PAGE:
How to set up a theatre company

Lost Watch’s Flew the Coop at the New Diorama Theatre. Photo: the Other Richard
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Creating your own work is a proven way of breaking into this competitive industry. Young theatremakers and a leading arts consultant tell Susan Elkin about the logistics of producing theatre under your own steam...

The buzz phrases in training these days are “be entrepreneurial”, “create your own work” and “set up a company”. All this sounds easy, but what about the practicalities?

“The issues you have to deal with include finding rehearsal space, marketing, finances and getting advice,” says Rianna Dearden, whose company Lost Watch is touring Flew the Coop, its fourth show. Dearden and her two colleagues graduated from East 15’s BA in acting and contemporary theatre course in 2013.

“The setting up of Lost Watch just happened,” she says, adding proudly that the company is now able to pay all the actors it works with.

Dearden continues: “We knew we wanted to work together and we took Play for September to the Edinburgh Fringe, at which point we had to think of a name. We kept going and continued to make work together. It was only much later that all the business stuff came and brought with it all those challenges we never thought we would need to tackle.”

Jo Salkilld is an arts consultant who advises many companies. She is also in charge of finance and fundraising at the New Diorama Theatre, which won The Stage Awards fringe theatre of the year 2017 and supports emerging companies. It has 13 organisations on the programme this year. What sort of company should young performers set up?

“It depends on what you want from the company and how they see their future developing,” Salkilld explains. “If you intend to be not-for-profit, which doesn’t preclude the artists from being paid reasonably, then the charitable incorporated organisation model may be best. It’s fairly new and offers the status of a charity with the protection of a limited liability company. You have to report to the Charities Commission, but not Companies House.”

CIO status means that you can apply to a wider range of funders, some of which will only fund registered charities. You can also apply for exemption from corporation tax and claim gift aid on private donations.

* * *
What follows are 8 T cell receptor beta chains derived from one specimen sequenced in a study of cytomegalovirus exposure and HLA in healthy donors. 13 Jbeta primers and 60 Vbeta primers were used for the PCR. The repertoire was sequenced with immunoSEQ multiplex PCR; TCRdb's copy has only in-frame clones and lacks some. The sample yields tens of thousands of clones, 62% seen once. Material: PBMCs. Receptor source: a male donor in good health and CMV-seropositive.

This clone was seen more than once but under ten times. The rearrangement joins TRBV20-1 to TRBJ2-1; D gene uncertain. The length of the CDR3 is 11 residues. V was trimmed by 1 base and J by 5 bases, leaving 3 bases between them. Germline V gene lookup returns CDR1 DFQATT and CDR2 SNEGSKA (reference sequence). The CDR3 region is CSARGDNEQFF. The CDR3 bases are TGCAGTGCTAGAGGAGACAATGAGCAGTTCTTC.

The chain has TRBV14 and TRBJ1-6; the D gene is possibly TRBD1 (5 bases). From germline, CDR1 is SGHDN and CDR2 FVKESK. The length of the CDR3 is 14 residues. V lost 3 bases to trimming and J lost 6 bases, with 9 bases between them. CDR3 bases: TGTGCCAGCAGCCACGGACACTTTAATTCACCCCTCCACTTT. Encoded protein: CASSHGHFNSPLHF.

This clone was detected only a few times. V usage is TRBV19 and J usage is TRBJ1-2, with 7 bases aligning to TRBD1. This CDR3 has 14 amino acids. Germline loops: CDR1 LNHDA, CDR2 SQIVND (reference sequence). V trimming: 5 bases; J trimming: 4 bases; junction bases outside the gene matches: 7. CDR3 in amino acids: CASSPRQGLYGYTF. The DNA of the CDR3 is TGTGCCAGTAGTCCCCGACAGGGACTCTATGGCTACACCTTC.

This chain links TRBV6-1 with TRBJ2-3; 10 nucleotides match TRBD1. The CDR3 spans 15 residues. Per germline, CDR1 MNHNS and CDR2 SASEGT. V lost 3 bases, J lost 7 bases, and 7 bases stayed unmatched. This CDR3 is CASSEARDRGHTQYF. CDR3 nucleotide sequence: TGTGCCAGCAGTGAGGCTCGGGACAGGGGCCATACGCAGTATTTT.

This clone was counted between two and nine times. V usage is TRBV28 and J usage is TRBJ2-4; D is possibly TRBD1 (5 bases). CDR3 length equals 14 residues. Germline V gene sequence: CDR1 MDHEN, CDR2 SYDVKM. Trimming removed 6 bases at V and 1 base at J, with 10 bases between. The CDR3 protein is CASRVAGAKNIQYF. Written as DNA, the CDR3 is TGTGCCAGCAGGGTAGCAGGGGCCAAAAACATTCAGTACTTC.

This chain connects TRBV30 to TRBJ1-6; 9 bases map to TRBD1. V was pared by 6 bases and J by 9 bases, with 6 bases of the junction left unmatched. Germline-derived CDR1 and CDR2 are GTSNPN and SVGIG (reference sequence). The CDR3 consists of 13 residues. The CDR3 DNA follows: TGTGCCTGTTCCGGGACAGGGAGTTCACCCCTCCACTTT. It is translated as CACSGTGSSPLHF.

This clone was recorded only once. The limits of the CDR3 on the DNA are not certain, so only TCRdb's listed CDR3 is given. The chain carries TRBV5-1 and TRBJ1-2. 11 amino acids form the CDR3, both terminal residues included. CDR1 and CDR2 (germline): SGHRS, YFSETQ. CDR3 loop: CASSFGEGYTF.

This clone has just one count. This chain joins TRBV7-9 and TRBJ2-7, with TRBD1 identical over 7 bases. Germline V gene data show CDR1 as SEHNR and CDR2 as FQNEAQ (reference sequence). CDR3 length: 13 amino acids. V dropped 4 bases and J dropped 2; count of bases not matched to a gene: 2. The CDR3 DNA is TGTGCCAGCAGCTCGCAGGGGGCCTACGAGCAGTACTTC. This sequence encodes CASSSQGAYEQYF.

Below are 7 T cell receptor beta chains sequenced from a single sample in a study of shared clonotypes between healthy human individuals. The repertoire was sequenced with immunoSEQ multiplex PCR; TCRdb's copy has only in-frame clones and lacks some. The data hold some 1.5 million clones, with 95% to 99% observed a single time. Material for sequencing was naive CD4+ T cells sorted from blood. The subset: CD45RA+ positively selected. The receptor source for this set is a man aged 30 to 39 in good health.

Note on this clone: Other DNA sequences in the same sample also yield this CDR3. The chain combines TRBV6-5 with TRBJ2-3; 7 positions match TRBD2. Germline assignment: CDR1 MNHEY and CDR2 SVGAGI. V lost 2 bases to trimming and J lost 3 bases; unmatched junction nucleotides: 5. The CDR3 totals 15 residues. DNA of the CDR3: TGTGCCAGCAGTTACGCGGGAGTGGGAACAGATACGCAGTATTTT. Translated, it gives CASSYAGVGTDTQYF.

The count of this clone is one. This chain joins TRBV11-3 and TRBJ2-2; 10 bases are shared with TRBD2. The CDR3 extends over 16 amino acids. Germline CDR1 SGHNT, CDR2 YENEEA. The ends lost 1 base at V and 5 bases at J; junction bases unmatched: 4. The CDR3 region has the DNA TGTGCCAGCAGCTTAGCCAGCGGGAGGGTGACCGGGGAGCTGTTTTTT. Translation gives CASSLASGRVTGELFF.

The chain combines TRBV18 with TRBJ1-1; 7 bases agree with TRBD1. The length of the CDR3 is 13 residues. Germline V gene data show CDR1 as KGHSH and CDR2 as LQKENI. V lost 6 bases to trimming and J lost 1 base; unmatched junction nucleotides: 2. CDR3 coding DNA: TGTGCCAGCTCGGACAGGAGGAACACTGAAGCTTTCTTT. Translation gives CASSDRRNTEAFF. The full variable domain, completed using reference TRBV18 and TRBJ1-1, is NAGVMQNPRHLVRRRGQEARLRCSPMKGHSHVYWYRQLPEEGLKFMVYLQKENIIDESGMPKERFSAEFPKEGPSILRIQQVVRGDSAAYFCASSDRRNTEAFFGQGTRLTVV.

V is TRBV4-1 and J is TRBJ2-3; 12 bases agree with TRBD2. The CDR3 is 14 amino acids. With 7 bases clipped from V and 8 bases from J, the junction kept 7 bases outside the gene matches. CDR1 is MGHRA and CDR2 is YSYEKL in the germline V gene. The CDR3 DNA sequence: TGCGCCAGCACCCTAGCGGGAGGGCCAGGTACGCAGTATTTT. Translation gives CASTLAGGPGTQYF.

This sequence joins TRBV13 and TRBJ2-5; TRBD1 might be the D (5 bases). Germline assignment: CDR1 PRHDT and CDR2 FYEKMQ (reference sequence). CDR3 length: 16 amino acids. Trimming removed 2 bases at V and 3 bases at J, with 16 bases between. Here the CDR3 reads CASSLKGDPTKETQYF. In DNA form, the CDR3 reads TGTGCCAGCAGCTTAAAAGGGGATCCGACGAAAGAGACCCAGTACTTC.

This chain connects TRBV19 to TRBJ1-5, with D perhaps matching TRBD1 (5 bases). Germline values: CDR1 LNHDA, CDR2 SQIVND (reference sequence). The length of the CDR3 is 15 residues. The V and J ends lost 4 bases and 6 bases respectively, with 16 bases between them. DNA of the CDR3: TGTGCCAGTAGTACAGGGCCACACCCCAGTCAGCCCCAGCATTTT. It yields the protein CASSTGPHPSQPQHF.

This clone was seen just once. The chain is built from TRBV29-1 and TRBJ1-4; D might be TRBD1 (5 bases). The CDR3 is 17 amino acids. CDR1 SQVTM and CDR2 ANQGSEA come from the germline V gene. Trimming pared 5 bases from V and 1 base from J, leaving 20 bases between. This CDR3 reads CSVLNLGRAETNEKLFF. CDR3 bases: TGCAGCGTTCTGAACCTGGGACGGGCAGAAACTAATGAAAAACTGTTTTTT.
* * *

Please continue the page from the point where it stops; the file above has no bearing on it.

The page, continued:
“All of that is attractive to a group of young people with very few resources,” Salkilld says.

Dearden knows about limited resources. “It’s taken a long time to make Lost Watch financially viable,” she says, “but we found ways to make paying people who work for us a priority. For years we took our sets from skips.”

Salkilld advises that groups of young people working together as a company share the business responsibilities. The larger the group, the better this works.

Ross White, 21, who graduates from Guildford School of Acting this summer, began to create work with fellow students in their first term. This summer – their third together – Split Second Productions is taking a three-week repertory season (A Midsummer Night’s Dream and Much Ado About Nothing) to Berkeley Castle in Gloucestershire with a cast of 13. “We do everything ourselves, sharing out the business roles,” he says, adding that this summer everyone will be paid fully for the first time as they embark on their professional careers.

Salkilld offers sage advice on business models: “A company that becomes a CIO has to recruit and report to a board of trustees, produce regular financial and administrative reports and ensure that bookkeeping is to a standard and, once they are over a certain size, get their accounts certified. All that comes at a cost and may deter some people.”

So what are the alternatives? If you don’t fulfil the rigorous requirements for a charity, then you can set up as a company limited by guarantee. “It offers limited-liability protection and the not-for-profit status will still open some doors,” says Salkilld.

If you hope, one day, to make and take some profits then a company limited by shares allows you to retain full control and do that. A solo artist might find it simpler to operate as a sole trader, Salkilld says: “A registered company is a lot of work and most artists would have to employ somebody extra just to do that.”

Lost Watch, which has recently become a CIO, benefited from the New Diorama’s emerging company/graduate programme in 2015. “The practical stuff is amazing but the real benefit comes from moral support and mentoring,” says Dearden. “They take the strain off the boring bits, such as accounts, by making it seem achievable.”

David Byrne, the New Diorama’s artistic director, chuckles: “I’ve lost count of the number of times I’ve explained how a cashflow works this year.”


Jo Salkilld’s advice for company starters

• Always build a sizeable contingency into any budget – between 5% and 10%.

• Keep at least one piece of paper for every financial transaction. Always get a receipt.

• Once your turnover exceeds £15,000, ditch the spreadsheet and get a bookkeeping package.

• You have to produce certified accounts once your turnover exceeds £25,000. If you can find a friendly accountant who will put up with your rookie mistakes and explain how to correct them, you have won the lottery. Otherwise, employ a bookkeeper.

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